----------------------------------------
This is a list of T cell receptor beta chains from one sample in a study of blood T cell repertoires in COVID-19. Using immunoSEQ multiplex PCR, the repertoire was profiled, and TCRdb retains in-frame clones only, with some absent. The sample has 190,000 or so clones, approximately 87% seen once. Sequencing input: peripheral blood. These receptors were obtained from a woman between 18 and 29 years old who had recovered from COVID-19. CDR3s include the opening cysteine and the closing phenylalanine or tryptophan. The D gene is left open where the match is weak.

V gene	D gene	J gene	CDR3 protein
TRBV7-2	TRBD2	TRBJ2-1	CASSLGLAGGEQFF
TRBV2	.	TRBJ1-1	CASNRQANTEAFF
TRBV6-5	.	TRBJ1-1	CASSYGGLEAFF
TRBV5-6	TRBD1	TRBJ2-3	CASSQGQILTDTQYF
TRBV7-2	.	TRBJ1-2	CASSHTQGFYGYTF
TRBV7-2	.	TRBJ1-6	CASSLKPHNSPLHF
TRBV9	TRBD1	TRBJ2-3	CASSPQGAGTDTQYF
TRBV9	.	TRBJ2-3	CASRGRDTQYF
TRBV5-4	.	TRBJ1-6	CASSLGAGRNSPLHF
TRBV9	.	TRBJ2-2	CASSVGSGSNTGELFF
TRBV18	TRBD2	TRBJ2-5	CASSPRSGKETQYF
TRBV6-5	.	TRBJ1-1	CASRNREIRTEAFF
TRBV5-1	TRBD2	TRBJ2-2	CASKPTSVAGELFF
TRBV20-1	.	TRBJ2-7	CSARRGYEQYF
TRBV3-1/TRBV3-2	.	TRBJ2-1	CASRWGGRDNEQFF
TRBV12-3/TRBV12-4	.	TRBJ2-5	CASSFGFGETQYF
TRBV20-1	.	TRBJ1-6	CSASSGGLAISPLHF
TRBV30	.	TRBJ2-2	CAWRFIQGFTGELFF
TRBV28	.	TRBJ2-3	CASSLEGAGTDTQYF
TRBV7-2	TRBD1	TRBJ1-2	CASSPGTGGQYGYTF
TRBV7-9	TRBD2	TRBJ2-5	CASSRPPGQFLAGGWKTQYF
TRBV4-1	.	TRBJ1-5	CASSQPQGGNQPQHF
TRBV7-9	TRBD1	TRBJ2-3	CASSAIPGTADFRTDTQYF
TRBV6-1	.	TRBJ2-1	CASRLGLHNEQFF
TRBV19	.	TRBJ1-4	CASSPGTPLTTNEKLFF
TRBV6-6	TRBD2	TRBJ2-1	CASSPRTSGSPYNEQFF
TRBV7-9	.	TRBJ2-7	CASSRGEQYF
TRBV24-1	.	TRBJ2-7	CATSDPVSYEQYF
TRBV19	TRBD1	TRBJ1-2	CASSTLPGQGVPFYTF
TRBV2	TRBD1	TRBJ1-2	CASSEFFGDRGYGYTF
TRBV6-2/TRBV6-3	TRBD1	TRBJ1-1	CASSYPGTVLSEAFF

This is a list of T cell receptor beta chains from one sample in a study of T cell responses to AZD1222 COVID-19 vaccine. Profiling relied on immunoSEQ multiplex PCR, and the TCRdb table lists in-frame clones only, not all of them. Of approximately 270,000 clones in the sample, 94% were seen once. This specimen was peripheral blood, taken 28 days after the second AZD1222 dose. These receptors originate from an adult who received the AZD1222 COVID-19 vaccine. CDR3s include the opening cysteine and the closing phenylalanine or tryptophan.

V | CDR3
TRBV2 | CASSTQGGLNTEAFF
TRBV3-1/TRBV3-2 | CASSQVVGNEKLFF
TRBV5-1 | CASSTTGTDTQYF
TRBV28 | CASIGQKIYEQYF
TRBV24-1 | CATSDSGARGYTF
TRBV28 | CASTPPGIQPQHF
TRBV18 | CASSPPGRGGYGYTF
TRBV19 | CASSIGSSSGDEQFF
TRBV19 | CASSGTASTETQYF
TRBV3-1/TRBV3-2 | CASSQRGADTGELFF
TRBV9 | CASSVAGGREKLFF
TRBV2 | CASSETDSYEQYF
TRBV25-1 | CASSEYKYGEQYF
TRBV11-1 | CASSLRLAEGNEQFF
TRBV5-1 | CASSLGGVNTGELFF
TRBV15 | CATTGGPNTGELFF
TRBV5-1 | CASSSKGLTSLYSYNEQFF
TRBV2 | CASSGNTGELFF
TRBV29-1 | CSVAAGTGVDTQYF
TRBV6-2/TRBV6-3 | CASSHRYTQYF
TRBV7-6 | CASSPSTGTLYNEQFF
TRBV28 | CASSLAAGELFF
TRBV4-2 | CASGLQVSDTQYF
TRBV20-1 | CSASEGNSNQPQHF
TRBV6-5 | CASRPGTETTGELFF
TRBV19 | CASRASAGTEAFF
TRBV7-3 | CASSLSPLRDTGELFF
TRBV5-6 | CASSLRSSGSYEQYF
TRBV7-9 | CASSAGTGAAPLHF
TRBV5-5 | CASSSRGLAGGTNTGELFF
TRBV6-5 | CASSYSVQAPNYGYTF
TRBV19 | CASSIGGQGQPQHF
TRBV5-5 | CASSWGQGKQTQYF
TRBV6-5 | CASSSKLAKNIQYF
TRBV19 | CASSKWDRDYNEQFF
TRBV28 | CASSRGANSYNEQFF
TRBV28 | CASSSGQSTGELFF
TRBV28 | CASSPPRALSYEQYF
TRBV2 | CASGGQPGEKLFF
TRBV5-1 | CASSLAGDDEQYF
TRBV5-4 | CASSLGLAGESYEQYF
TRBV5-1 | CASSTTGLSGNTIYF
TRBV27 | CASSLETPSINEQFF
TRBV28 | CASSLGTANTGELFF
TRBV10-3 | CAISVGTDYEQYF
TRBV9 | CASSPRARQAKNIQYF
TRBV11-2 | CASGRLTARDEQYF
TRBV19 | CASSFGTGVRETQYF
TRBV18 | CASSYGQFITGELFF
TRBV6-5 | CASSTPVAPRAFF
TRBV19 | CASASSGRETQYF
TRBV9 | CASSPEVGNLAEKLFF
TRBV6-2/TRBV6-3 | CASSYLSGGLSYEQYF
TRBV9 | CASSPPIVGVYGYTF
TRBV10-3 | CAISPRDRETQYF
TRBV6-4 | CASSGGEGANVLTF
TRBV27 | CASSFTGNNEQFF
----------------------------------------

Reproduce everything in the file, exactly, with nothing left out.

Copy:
This is a list of T cell receptor beta chains from one sample in a study of blood T cell repertoires in COVID-19. Using immunoSEQ multiplex PCR, the repertoire was profiled, and TCRdb retains in-frame clones only, with some absent. The sample has 190,000 or so clones, approximately 87% seen once. Sequencing input: peripheral blood. These receptors were obtained from a woman between 18 and 29 years old who had recovered from COVID-19. CDR3s include the opening cysteine and the closing phenylalanine or tryptophan. The D gene is left open where the match is weak.

V gene	D gene	J gene	CDR3 protein
TRBV7-2	TRBD2	TRBJ2-1	CASSLGLAGGEQFF
TRBV2	.	TRBJ1-1	CASNRQANTEAFF
TRBV6-5	.	TRBJ1-1	CASSYGGLEAFF
TRBV5-6	TRBD1	TRBJ2-3	CASSQGQILTDTQYF
TRBV7-2	.	TRBJ1-2	CASSHTQGFYGYTF
TRBV7-2	.	TRBJ1-6	CASSLKPHNSPLHF
TRBV9	TRBD1	TRBJ2-3	CASSPQGAGTDTQYF
TRBV9	.	TRBJ2-3	CASRGRDTQYF
TRBV5-4	.	TRBJ1-6	CASSLGAGRNSPLHF
TRBV9	.	TRBJ2-2	CASSVGSGSNTGELFF
TRBV18	TRBD2	TRBJ2-5	CASSPRSGKETQYF
TRBV6-5	.	TRBJ1-1	CASRNREIRTEAFF
TRBV5-1	TRBD2	TRBJ2-2	CASKPTSVAGELFF
TRBV20-1	.	TRBJ2-7	CSARRGYEQYF
TRBV3-1/TRBV3-2	.	TRBJ2-1	CASRWGGRDNEQFF
TRBV12-3/TRBV12-4	.	TRBJ2-5	CASSFGFGETQYF
TRBV20-1	.	TRBJ1-6	CSASSGGLAISPLHF
TRBV30	.	TRBJ2-2	CAWRFIQGFTGELFF
TRBV28	.	TRBJ2-3	CASSLEGAGTDTQYF
TRBV7-2	TRBD1	TRBJ1-2	CASSPGTGGQYGYTF
TRBV7-9	TRBD2	TRBJ2-5	CASSRPPGQFLAGGWKTQYF
TRBV4-1	.	TRBJ1-5	CASSQPQGGNQPQHF
TRBV7-9	TRBD1	TRBJ2-3	CASSAIPGTADFRTDTQYF
TRBV6-1	.	TRBJ2-1	CASRLGLHNEQFF
TRBV19	.	TRBJ1-4	CASSPGTPLTTNEKLFF
TRBV6-6	TRBD2	TRBJ2-1	CASSPRTSGSPYNEQFF
TRBV7-9	.	TRBJ2-7	CASSRGEQYF
TRBV24-1	.	TRBJ2-7	CATSDPVSYEQYF
TRBV19	TRBD1	TRBJ1-2	CASSTLPGQGVPFYTF
TRBV2	TRBD1	TRBJ1-2	CASSEFFGDRGYGYTF
TRBV6-2/TRBV6-3	TRBD1	TRBJ1-1	CASSYPGTVLSEAFF

This is a list of T cell receptor beta chains from one sample in a study of T cell responses to AZD1222 COVID-19 vaccine. Profiling relied on immunoSEQ multiplex PCR, and the TCRdb table lists in-frame clones only, not all of them. Of approximately 270,000 clones in the sample, 94% were seen once. This specimen was peripheral blood, taken 28 days after the second AZD1222 dose. These receptors originate from an adult who received the AZD1222 COVID-19 vaccine. CDR3s include the opening cysteine and the closing phenylalanine or tryptophan.

V | CDR3
TRBV2 | CASSTQGGLNTEAFF
TRBV3-1/TRBV3-2 | CASSQVVGNEKLFF
TRBV5-1 | CASSTTGTDTQYF
TRBV28 | CASIGQKIYEQYF
TRBV24-1 | CATSDSGARGYTF
TRBV28 | CASTPPGIQPQHF
TRBV18 | CASSPPGRGGYGYTF
TRBV19 | CASSIGSSSGDEQFF
TRBV19 | CASSGTASTETQYF
TRBV3-1/TRBV3-2 | CASSQRGADTGELFF
TRBV9 | CASSVAGGREKLFF
TRBV2 | CASSETDSYEQYF
TRBV25-1 | CASSEYKYGEQYF
TRBV11-1 | CASSLRLAEGNEQFF
TRBV5-1 | CASSLGGVNTGELFF
TRBV15 | CATTGGPNTGELFF
TRBV5-1 | CASSSKGLTSLYSYNEQFF
TRBV2 | CASSGNTGELFF
TRBV29-1 | CSVAAGTGVDTQYF
TRBV6-2/TRBV6-3 | CASSHRYTQYF
TRBV7-6 | CASSPSTGTLYNEQFF
TRBV28 | CASSLAAGELFF
TRBV4-2 | CASGLQVSDTQYF
TRBV20-1 | CSASEGNSNQPQHF
TRBV6-5 | CASRPGTETTGELFF
TRBV19 | CASRASAGTEAFF
TRBV7-3 | CASSLSPLRDTGELFF
TRBV5-6 | CASSLRSSGSYEQYF
TRBV7-9 | CASSAGTGAAPLHF
TRBV5-5 | CASSSRGLAGGTNTGELFF
TRBV6-5 | CASSYSVQAPNYGYTF
TRBV19 | CASSIGGQGQPQHF
TRBV5-5 | CASSWGQGKQTQYF
TRBV6-5 | CASSSKLAKNIQYF
TRBV19 | CASSKWDRDYNEQFF
TRBV28 | CASSRGANSYNEQFF
TRBV28 | CASSSGQSTGELFF
TRBV28 | CASSPPRALSYEQYF
TRBV2 | CASGGQPGEKLFF
TRBV5-1 | CASSLAGDDEQYF
TRBV5-4 | CASSLGLAGESYEQYF
TRBV5-1 | CASSTTGLSGNTIYF
TRBV27 | CASSLETPSINEQFF
TRBV28 | CASSLGTANTGELFF
TRBV10-3 | CAISVGTDYEQYF
TRBV9 | CASSPRARQAKNIQYF
TRBV11-2 | CASGRLTARDEQYF
TRBV19 | CASSFGTGVRETQYF
TRBV18 | CASSYGQFITGELFF
TRBV6-5 | CASSTPVAPRAFF
TRBV19 | CASASSGRETQYF
TRBV9 | CASSPEVGNLAEKLFF
TRBV6-2/TRBV6-3 | CASSYLSGGLSYEQYF
TRBV9 | CASSPPIVGVYGYTF
TRBV10-3 | CAISPRDRETQYF
TRBV6-4 | CASSGGEGANVLTF
TRBV27 | CASSFTGNNEQFF